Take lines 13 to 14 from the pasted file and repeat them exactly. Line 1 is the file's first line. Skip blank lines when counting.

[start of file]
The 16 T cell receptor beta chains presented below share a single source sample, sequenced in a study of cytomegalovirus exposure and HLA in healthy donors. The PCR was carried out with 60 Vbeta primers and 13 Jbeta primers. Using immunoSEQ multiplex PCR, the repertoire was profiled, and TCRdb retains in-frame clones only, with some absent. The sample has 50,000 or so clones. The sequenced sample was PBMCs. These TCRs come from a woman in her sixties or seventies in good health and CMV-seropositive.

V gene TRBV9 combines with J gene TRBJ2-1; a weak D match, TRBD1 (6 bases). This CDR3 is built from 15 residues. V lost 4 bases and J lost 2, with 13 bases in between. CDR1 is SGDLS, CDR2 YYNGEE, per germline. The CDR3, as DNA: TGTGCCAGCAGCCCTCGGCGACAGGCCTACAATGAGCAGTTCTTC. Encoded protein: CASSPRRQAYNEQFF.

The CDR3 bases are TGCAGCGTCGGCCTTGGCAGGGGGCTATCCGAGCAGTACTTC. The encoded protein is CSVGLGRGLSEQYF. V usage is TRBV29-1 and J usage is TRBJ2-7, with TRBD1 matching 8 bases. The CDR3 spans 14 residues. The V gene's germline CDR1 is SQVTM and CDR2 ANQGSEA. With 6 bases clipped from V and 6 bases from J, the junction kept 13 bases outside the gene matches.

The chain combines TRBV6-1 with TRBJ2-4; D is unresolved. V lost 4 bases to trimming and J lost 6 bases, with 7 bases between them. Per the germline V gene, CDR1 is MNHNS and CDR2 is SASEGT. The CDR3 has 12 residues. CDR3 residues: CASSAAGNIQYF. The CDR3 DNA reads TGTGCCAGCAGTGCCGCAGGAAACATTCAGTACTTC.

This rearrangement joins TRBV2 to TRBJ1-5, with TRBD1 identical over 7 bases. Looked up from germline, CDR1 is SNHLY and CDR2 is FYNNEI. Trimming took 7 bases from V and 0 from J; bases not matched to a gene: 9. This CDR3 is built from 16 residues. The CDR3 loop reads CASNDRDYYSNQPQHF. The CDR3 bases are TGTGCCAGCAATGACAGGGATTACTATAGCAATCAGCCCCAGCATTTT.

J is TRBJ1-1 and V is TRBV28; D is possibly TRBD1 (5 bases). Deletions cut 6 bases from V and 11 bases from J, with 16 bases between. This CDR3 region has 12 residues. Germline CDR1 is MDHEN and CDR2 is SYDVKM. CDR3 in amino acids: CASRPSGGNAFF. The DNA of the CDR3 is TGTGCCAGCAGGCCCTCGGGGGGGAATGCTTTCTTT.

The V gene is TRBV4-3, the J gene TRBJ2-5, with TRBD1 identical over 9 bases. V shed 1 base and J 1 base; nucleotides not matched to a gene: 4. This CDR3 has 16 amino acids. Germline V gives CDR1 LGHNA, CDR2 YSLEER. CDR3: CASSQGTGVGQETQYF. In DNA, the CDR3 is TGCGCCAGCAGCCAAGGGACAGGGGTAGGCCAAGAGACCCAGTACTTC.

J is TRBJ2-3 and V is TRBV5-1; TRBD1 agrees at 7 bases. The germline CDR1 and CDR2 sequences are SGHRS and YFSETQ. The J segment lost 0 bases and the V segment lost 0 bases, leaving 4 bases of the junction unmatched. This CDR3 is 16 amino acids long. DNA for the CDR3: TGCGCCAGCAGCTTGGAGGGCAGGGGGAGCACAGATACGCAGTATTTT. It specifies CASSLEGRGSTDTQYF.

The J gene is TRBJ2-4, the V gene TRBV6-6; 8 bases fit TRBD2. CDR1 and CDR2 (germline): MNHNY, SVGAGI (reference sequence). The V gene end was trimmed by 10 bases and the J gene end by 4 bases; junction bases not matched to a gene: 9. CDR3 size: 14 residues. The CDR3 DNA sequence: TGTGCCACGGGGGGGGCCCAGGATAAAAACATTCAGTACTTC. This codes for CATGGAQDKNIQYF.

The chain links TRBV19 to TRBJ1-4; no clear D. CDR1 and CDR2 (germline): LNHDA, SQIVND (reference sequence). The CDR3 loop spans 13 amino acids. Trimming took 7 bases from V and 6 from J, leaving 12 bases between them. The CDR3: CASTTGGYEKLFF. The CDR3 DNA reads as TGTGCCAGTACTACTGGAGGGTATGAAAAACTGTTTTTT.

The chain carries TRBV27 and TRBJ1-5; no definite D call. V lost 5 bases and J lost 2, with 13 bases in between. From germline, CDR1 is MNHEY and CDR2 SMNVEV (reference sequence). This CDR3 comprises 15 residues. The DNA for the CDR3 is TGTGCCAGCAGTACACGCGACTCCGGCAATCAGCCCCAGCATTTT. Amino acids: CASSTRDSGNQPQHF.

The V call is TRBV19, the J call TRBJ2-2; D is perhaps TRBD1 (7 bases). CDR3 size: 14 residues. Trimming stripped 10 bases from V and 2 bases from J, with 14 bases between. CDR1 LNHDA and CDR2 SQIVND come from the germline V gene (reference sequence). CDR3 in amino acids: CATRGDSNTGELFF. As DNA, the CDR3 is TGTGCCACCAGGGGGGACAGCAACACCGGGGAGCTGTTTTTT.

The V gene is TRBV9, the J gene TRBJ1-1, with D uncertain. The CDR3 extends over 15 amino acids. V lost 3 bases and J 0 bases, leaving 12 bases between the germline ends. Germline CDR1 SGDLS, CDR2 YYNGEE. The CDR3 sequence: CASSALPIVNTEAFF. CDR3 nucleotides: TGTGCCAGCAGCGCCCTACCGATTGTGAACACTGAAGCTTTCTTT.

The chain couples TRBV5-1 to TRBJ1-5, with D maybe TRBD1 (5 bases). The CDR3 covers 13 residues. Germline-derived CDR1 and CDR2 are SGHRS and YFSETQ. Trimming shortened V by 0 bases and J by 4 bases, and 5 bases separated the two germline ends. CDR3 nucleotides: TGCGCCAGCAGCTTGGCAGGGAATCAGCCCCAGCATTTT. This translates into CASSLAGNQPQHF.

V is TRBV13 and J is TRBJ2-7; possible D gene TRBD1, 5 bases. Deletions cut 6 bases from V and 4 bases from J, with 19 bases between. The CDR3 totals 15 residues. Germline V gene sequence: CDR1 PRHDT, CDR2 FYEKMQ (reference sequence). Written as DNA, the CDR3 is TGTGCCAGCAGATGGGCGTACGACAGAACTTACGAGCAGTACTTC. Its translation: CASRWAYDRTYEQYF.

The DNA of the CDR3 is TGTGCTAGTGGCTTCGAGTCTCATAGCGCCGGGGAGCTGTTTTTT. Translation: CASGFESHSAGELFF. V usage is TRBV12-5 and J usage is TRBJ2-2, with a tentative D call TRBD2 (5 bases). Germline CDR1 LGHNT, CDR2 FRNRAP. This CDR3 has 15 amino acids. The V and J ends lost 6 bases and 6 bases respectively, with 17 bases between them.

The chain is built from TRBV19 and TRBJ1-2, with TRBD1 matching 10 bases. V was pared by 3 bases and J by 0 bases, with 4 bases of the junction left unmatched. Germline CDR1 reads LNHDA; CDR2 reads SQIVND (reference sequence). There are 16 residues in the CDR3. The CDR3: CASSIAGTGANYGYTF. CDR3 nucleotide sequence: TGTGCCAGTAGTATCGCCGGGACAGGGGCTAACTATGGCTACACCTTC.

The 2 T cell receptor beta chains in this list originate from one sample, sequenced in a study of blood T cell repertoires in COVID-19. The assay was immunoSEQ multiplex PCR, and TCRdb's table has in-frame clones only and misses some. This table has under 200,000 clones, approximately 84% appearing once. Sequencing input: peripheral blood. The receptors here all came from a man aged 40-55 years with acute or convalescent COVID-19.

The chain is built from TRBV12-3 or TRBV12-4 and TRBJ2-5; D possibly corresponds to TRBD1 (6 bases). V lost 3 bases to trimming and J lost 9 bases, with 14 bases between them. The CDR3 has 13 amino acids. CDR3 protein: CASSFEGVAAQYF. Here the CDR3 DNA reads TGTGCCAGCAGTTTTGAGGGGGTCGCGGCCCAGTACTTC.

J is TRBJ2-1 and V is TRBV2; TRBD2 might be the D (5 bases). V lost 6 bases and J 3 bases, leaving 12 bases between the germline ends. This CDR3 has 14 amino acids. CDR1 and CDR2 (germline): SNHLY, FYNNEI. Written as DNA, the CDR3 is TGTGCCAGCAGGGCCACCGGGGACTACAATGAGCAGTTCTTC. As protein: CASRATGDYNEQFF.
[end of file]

The V gene is TRBV9, the J gene TRBJ1-1, with D uncertain. The CDR3 extends over 15 amino acids. V lost 3 bases and J 0 bases, leaving 12 bases between the germline ends. Germline CDR1 SGDLS, CDR2 YYNGEE. The CDR3 sequence: CASSALPIVNTEAFF. CDR3 nucleotides: TGTGCCAGCAGCGCCCTACCGATTGTGAACACTGAAGCTTTCTTT.

The chain couples TRBV5-1 to TRBJ1-5, with D maybe TRBD1 (5 bases). The CDR3 covers 13 residues. Germline-derived CDR1 and CDR2 are SGHRS and YFSETQ. Trimming shortened V by 0 bases and J by 4 bases, and 5 bases separated the two germline ends. CDR3 nucleotides: TGCGCCAGCAGCTTGGCAGGGAATCAGCCCCAGCATTTT. This translates into CASSLAGNQPQHF.